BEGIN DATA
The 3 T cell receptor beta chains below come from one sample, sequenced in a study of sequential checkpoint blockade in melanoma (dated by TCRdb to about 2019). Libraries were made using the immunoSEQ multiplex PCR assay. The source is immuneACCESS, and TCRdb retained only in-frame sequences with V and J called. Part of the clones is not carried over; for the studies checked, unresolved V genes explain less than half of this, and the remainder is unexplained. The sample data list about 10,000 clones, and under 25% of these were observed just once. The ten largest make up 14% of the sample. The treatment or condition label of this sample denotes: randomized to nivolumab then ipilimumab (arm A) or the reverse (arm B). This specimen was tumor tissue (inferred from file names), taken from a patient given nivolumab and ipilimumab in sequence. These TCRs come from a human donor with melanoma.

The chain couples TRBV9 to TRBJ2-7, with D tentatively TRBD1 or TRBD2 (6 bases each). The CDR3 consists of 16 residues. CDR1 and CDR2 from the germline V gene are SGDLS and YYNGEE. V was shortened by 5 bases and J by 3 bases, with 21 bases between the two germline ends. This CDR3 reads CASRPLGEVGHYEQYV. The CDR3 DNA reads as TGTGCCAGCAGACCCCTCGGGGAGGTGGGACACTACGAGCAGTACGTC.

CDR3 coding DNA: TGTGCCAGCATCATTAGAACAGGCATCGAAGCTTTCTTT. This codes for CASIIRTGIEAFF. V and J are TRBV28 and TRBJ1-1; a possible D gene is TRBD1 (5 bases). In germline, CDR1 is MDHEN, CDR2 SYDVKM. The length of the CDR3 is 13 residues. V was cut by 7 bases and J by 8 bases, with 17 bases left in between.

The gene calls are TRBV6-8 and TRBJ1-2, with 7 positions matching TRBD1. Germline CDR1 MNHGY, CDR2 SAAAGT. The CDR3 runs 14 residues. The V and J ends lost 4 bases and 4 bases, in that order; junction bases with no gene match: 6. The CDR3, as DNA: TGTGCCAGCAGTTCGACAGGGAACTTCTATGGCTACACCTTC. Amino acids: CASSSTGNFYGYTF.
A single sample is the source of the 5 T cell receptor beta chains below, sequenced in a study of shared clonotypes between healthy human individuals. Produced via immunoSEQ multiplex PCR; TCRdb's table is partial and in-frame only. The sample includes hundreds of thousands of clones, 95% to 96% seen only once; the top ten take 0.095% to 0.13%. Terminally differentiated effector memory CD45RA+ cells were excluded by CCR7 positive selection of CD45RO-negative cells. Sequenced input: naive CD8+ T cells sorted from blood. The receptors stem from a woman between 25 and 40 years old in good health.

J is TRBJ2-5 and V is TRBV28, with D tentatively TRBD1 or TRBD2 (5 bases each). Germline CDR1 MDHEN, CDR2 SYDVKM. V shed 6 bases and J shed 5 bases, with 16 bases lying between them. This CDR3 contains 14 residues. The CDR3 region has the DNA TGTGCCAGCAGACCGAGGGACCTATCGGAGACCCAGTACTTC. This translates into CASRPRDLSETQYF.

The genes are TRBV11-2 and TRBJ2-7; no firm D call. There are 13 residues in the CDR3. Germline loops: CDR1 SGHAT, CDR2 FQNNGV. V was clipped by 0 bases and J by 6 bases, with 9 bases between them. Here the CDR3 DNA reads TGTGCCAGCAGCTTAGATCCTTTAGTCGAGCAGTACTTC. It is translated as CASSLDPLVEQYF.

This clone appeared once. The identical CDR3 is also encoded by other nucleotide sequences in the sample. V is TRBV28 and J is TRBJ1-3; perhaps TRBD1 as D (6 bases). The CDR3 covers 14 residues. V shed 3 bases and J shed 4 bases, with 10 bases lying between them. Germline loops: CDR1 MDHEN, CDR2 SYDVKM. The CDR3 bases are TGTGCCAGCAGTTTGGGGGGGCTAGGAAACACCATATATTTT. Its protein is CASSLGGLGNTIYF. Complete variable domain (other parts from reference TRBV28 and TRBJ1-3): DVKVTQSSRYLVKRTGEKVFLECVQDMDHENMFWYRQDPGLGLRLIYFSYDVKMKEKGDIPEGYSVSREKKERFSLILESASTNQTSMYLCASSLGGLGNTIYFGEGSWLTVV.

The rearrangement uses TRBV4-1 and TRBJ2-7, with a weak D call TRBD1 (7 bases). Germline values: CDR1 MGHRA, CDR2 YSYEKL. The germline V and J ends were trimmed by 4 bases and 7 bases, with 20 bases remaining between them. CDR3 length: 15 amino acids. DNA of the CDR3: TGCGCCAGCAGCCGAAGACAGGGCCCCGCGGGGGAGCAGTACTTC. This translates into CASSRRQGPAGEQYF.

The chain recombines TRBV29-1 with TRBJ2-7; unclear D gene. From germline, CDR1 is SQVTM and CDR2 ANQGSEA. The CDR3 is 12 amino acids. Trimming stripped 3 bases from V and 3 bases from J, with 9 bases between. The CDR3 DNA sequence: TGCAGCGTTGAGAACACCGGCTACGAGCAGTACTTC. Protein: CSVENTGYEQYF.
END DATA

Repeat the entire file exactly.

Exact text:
The 3 T cell receptor beta chains below come from one sample, sequenced in a study of sequential checkpoint blockade in melanoma (dated by TCRdb to about 2019). Libraries were made using the immunoSEQ multiplex PCR assay. The source is immuneACCESS, and TCRdb retained only in-frame sequences with V and J called. Part of the clones is not carried over; for the studies checked, unresolved V genes explain less than half of this, and the remainder is unexplained. The sample data list about 10,000 clones, and under 25% of these were observed just once. The ten largest make up 14% of the sample. The treatment or condition label of this sample denotes: randomized to nivolumab then ipilimumab (arm A) or the reverse (arm B). This specimen was tumor tissue (inferred from file names), taken from a patient given nivolumab and ipilimumab in sequence. These TCRs come from a human donor with melanoma.

The chain couples TRBV9 to TRBJ2-7, with D tentatively TRBD1 or TRBD2 (6 bases each). The CDR3 consists of 16 residues. CDR1 and CDR2 from the germline V gene are SGDLS and YYNGEE. V was shortened by 5 bases and J by 3 bases, with 21 bases between the two germline ends. This CDR3 reads CASRPLGEVGHYEQYV. The CDR3 DNA reads as TGTGCCAGCAGACCCCTCGGGGAGGTGGGACACTACGAGCAGTACGTC.

CDR3 coding DNA: TGTGCCAGCATCATTAGAACAGGCATCGAAGCTTTCTTT. This codes for CASIIRTGIEAFF. V and J are TRBV28 and TRBJ1-1; a possible D gene is TRBD1 (5 bases). In germline, CDR1 is MDHEN, CDR2 SYDVKM. The length of the CDR3 is 13 residues. V was cut by 7 bases and J by 8 bases, with 17 bases left in between.

The gene calls are TRBV6-8 and TRBJ1-2, with 7 positions matching TRBD1. Germline CDR1 MNHGY, CDR2 SAAAGT. The CDR3 runs 14 residues. The V and J ends lost 4 bases and 4 bases, in that order; junction bases with no gene match: 6. The CDR3, as DNA: TGTGCCAGCAGTTCGACAGGGAACTTCTATGGCTACACCTTC. Amino acids: CASSSTGNFYGYTF.
A single sample is the source of the 5 T cell receptor beta chains below, sequenced in a study of shared clonotypes between healthy human individuals. Produced via immunoSEQ multiplex PCR; TCRdb's table is partial and in-frame only. The sample includes hundreds of thousands of clones, 95% to 96% seen only once; the top ten take 0.095% to 0.13%. Terminally differentiated effector memory CD45RA+ cells were excluded by CCR7 positive selection of CD45RO-negative cells. Sequenced input: naive CD8+ T cells sorted from blood. The receptors stem from a woman between 25 and 40 years old in good health.

J is TRBJ2-5 and V is TRBV28, with D tentatively TRBD1 or TRBD2 (5 bases each). Germline CDR1 MDHEN, CDR2 SYDVKM. V shed 6 bases and J shed 5 bases, with 16 bases lying between them. This CDR3 contains 14 residues. The CDR3 region has the DNA TGTGCCAGCAGACCGAGGGACCTATCGGAGACCCAGTACTTC. This translates into CASRPRDLSETQYF.

The genes are TRBV11-2 and TRBJ2-7; no firm D call. There are 13 residues in the CDR3. Germline loops: CDR1 SGHAT, CDR2 FQNNGV. V was clipped by 0 bases and J by 6 bases, with 9 bases between them. Here the CDR3 DNA reads TGTGCCAGCAGCTTAGATCCTTTAGTCGAGCAGTACTTC. It is translated as CASSLDPLVEQYF.

This clone appeared once. The identical CDR3 is also encoded by other nucleotide sequences in the sample. V is TRBV28 and J is TRBJ1-3; perhaps TRBD1 as D (6 bases). The CDR3 covers 14 residues. V shed 3 bases and J shed 4 bases, with 10 bases lying between them. Germline loops: CDR1 MDHEN, CDR2 SYDVKM. The CDR3 bases are TGTGCCAGCAGTTTGGGGGGGCTAGGAAACACCATATATTTT. Its protein is CASSLGGLGNTIYF. Complete variable domain (other parts from reference TRBV28 and TRBJ1-3): DVKVTQSSRYLVKRTGEKVFLECVQDMDHENMFWYRQDPGLGLRLIYFSYDVKMKEKGDIPEGYSVSREKKERFSLILESASTNQTSMYLCASSLGGLGNTIYFGEGSWLTVV.

The rearrangement uses TRBV4-1 and TRBJ2-7, with a weak D call TRBD1 (7 bases). Germline values: CDR1 MGHRA, CDR2 YSYEKL. The germline V and J ends were trimmed by 4 bases and 7 bases, with 20 bases remaining between them. CDR3 length: 15 amino acids. DNA of the CDR3: TGCGCCAGCAGCCGAAGACAGGGCCCCGCGGGGGAGCAGTACTTC. This translates into CASSRRQGPAGEQYF.

The chain recombines TRBV29-1 with TRBJ2-7; unclear D gene. From germline, CDR1 is SQVTM and CDR2 ANQGSEA. The CDR3 is 12 amino acids. Trimming stripped 3 bases from V and 3 bases from J, with 9 bases between. The CDR3 DNA sequence: TGCAGCGTTGAGAACACCGGCTACGAGCAGTACTTC. Protein: CSVENTGYEQYF.